September can be the worst month in a home with children. In the process of transitioning into a new school year, parents as well as children can be overwhelmed. With a change in schedules, new schools, new teachers, new expectations, and new friends, this time of year can really test a family’s coping skills.
According to a study conducted by the APA (American Psychology Association) in 2006, nearly half (47 percent) of Americans are concerned with the level of stress in their daily lives, and those with children living at home were more likely to be concerned about stress than those without.
So if you’re stressed out, just imagine how your children feel! Feng Shui does not come with a magic fairy wand (unfortunately, there is no “Easy” button like the commercials), but there are some things you can do to make their spaces a safe haven that will provide support and nurturing during these challenging times.
Be sure to check that your front door entry (both inside and outside) is welcoming. Check that it’s free of clutter, well-lit, and attractive. A welcoming entry allows opportunity to come in and reach all the members of the home, so this is the first step to ensure your children have the best chance for success.
Feng Shui Their Bedrooms
Own Space — If your children share a bedroom, be sure that they have a sense of their own space. Often, a visual “divider” such as area rugs or different, but complementary, wall colors can achieve this effect.
Color — Paint the room a calming color. Light colors work well with young children. Teenagers can have deeper, more mature colors, but watch that they aren’t too depressing (dark browns and blacks are not recommended!). According to Sarah Rossbach, in Living Color: Master Lin Yun’s Guide to Feng Shui and the Art of Color (Kodansha, 1994), children should be focused on obtaining knowledge, so the blues and greens of the Wood element work well. Black furniture (representing the Water element) can also be incorporated into the scheme.
Size of furniture — If they have a tall armoire or other large piece of furniture, be careful not to place near the head of the bed. This can have an oppressive effect on the child and may lead to nightmares and disturbed sleep.
Slanted ceilings — Slanted ceilings, popular in Cape Cod-style homes, can lead to oppressive energy. If you must place a bed beneath such a feature, paint this section the same color as the ceiling (rather than the wall). There are some transcendental cures a Feng Shui consultant can provide for this as well.
Bed position — It’s very important to have the bed positioned so that the child can easily see the bedroom door, without straining his/her head. Also, be sure that the bed is not directly in line with the door. Poor bed positioning can lead to a feeling of vulnerability and contribute to poor sleep, illness and stress. Young children can have one of their bed sides along a wall, to give them extra comfort and support. However, teenagers should have only their headboard along the wall. This placement represents taking on more responsibility.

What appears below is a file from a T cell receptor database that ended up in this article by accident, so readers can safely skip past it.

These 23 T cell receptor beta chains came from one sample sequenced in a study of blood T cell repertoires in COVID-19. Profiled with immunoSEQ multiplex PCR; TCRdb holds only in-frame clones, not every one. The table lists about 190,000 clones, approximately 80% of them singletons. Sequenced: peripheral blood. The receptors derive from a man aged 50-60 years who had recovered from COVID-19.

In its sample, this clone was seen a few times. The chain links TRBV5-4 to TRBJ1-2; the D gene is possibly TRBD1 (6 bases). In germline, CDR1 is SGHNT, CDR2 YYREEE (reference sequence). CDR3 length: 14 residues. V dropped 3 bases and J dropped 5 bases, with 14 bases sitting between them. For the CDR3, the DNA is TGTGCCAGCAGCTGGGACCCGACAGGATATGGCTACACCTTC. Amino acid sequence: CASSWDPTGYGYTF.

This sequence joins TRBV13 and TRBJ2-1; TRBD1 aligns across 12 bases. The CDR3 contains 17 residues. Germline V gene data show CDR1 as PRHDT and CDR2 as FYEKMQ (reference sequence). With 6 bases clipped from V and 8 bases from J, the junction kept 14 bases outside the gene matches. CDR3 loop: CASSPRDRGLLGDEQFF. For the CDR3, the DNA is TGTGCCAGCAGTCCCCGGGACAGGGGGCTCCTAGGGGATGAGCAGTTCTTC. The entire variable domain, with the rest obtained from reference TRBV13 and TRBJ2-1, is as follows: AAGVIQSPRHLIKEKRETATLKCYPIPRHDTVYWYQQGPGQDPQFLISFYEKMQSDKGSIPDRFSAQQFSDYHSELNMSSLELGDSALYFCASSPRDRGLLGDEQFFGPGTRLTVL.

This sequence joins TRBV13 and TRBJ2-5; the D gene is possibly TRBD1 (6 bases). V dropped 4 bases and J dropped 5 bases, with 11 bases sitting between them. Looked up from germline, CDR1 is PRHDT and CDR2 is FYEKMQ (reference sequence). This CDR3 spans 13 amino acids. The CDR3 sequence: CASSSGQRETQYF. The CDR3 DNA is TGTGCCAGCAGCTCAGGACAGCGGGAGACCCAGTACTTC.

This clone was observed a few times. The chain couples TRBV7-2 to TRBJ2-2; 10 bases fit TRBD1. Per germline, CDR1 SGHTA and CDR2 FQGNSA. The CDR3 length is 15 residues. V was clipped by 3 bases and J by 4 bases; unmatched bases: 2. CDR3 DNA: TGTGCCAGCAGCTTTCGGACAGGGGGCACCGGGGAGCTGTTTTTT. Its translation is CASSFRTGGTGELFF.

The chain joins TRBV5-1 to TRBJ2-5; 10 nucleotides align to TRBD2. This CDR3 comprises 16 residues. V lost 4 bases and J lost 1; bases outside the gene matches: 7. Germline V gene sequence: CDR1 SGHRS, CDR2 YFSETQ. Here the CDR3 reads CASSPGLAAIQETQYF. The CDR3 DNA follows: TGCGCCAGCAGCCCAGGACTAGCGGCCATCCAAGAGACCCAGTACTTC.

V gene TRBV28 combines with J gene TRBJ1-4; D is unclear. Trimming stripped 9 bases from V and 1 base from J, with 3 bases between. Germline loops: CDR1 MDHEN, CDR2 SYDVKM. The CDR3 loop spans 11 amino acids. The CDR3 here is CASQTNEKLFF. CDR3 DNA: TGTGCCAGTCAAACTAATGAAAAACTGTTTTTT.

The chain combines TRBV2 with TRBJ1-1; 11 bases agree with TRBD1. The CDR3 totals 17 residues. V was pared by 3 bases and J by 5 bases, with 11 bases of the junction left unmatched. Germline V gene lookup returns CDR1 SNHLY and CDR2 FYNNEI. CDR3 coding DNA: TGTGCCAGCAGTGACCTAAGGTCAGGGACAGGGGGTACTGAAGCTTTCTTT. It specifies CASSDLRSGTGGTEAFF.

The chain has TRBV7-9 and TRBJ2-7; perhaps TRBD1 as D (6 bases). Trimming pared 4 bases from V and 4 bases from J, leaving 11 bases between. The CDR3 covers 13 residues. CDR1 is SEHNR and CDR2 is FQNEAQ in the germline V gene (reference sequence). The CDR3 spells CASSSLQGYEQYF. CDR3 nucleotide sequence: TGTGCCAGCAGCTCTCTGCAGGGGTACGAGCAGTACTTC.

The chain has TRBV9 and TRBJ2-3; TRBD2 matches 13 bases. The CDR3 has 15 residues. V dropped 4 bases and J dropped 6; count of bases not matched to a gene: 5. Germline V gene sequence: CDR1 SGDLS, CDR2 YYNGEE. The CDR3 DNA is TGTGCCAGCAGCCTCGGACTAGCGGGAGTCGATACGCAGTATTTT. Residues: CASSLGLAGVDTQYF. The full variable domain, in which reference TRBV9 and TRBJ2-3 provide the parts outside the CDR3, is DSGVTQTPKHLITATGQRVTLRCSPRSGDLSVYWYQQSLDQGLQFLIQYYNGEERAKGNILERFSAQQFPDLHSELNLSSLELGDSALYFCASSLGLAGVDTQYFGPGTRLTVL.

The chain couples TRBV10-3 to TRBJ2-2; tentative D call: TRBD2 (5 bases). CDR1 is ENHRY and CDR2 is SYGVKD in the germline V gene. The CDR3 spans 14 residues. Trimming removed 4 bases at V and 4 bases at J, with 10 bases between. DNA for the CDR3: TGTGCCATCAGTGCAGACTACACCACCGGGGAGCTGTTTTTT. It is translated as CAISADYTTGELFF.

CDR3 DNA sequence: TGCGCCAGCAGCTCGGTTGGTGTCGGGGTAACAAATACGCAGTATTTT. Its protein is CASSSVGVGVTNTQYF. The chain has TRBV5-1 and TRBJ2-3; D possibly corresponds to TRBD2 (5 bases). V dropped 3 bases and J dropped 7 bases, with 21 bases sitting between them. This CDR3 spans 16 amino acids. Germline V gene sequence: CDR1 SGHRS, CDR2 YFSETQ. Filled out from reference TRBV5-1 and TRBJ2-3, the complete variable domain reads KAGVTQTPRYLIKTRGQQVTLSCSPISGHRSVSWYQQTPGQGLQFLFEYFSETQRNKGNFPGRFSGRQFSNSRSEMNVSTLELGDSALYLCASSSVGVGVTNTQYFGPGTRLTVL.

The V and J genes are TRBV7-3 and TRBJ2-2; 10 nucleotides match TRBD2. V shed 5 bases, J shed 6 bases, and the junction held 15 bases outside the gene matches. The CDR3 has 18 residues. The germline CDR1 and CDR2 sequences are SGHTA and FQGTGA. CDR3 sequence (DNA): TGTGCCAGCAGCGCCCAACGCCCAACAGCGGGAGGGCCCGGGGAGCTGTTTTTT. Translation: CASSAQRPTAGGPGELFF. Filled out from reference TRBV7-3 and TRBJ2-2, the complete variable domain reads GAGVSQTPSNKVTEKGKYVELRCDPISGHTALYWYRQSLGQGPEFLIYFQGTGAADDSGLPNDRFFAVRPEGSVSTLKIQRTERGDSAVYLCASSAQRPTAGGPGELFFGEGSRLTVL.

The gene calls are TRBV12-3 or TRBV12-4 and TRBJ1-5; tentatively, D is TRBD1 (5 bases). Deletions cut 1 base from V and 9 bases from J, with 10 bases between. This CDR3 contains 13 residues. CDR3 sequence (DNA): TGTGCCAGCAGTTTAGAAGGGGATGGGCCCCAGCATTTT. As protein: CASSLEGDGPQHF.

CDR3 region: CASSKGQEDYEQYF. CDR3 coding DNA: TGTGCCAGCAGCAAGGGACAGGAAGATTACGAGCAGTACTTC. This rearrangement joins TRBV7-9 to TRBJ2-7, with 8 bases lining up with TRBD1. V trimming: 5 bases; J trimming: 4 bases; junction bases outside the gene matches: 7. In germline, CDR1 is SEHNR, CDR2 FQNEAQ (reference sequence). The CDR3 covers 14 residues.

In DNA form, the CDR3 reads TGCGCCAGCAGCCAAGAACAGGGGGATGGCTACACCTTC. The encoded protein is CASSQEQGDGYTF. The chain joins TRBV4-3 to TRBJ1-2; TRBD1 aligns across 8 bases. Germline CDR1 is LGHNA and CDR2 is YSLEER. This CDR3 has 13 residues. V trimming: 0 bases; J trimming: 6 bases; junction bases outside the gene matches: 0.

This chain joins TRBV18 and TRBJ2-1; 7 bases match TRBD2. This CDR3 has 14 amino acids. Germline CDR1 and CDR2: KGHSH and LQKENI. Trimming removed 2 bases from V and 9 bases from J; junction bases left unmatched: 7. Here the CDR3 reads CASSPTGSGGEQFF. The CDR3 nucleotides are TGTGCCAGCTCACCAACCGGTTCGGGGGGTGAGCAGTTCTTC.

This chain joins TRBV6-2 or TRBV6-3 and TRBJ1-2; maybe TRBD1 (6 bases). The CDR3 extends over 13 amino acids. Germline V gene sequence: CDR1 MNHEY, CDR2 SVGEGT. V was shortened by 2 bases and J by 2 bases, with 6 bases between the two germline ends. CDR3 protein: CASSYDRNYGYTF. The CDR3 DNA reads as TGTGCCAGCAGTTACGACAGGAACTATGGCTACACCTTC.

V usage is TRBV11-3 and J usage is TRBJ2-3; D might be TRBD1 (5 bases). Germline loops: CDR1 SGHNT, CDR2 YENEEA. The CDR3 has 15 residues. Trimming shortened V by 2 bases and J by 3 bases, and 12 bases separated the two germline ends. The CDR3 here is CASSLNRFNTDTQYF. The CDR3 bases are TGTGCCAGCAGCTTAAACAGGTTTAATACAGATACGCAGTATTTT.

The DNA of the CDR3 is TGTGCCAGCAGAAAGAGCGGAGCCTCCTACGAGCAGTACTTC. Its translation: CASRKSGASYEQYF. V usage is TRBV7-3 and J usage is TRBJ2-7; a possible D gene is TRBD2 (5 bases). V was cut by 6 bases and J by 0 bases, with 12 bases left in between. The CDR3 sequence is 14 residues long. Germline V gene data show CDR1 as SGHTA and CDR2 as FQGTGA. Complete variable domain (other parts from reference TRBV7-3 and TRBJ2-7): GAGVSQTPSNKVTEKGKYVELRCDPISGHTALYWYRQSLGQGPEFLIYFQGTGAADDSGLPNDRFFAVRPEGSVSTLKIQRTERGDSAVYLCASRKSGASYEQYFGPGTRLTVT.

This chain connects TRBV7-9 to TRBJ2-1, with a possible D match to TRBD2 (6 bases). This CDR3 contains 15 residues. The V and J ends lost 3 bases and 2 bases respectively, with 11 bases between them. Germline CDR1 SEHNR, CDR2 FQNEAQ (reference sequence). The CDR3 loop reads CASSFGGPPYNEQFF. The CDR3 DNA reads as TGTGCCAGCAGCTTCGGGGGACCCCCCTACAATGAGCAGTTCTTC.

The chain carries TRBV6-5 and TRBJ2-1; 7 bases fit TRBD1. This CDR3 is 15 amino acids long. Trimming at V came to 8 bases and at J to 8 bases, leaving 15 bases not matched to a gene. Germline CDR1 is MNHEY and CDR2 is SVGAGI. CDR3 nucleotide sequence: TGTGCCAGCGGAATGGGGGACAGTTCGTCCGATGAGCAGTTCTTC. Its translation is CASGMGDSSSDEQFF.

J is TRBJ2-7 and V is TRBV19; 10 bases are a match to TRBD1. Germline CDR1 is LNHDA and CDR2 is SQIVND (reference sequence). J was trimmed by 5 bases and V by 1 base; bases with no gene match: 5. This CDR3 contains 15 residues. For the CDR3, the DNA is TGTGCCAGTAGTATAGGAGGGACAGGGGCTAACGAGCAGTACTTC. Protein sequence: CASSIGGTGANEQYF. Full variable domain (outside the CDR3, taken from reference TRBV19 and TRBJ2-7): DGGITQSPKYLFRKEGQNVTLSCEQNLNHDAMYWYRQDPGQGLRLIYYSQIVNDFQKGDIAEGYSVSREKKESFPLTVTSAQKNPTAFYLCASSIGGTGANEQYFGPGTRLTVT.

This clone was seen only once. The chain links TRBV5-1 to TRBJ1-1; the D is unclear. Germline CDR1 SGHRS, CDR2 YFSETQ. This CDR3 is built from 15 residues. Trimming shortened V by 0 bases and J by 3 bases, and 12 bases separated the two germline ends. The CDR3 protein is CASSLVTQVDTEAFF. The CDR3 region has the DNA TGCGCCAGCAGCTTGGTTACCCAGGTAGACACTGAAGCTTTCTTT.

Minimize electronics — EMF’s (electromagnetic frequencies) are emitted even when the appliance it turned off. Be sure to minimize the electronics in your child’s room (computer and accessories, television, game system, VCR, air conditioner, fan, even an alarm clock), and pull the plugs out when not in use. Electromagnetic radiation exposure is a lead contributor to health problems. According to the Institute of Building Biology (www.buildingbiology.net), “these manmade energies have become part of our lives and as such are superimposed to our subtle body energies. The result of this development seems to be an increase in certain illnesses that have been unknown or at least rare before the electricity age.”
Desk position — This is the same as bed positioning: it’s best for your child to have full view of the bedroom door, but not directly in line with it.
Storage under bed — It is most beneficial to have a free flow of air and energy around your child’s bed. In addition, items stored there can preoccupy the child while trying to sleep. Clean out any items stored under the bed, but if you must, limit items to linens.
Quality of Air and Light — Of course, fresh air and natural light is imperative in your child’s room. Limit air conditioning to those unbearable nig hts. Otherwise, keep windows open for fresh air flow and curtains pulled back.
Positive images — Loo k around your child’s room. Typically, young children will have positive images that can inspire them: a hero or heroine, gentle characters, and landscapes. With teenagers, that can be another story. See if you can influence your teen to get a positive image of something they have interest in.
Bagua positioning — Just as with your home, the Bagua represents nine areas of life in your child’s bedroom. Using the Bagua, you can determine where the Knowledge corner is. While standing in the doorway facing into the room, it should be the corner to your left. You can enhance your child’s studies through a number of ways, some of which are placing books in this location or enhancing the Earth element (which represents Knowledge) through the use of earth tones, furnishing with a low table, or adding a crystal.
Even as I say all of this, it is difficult to impose Feng Shui principles on either of my teenagers. You can suggest and offer a rationale to convince them, but ultimately, it is his or her room, and they have a strong influence on the design.
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Maureen K. Calamia is a Feng Shui Consultant and Teacher and is the author of ‘Luminous Spaces’, her FREE monthly ezine filled with great Feng Shui and Green Lifestyle tips and articles inspiring and empowering you to live and work in harmonious spaces. Visit http://www.luminous-spaces.com to learn more.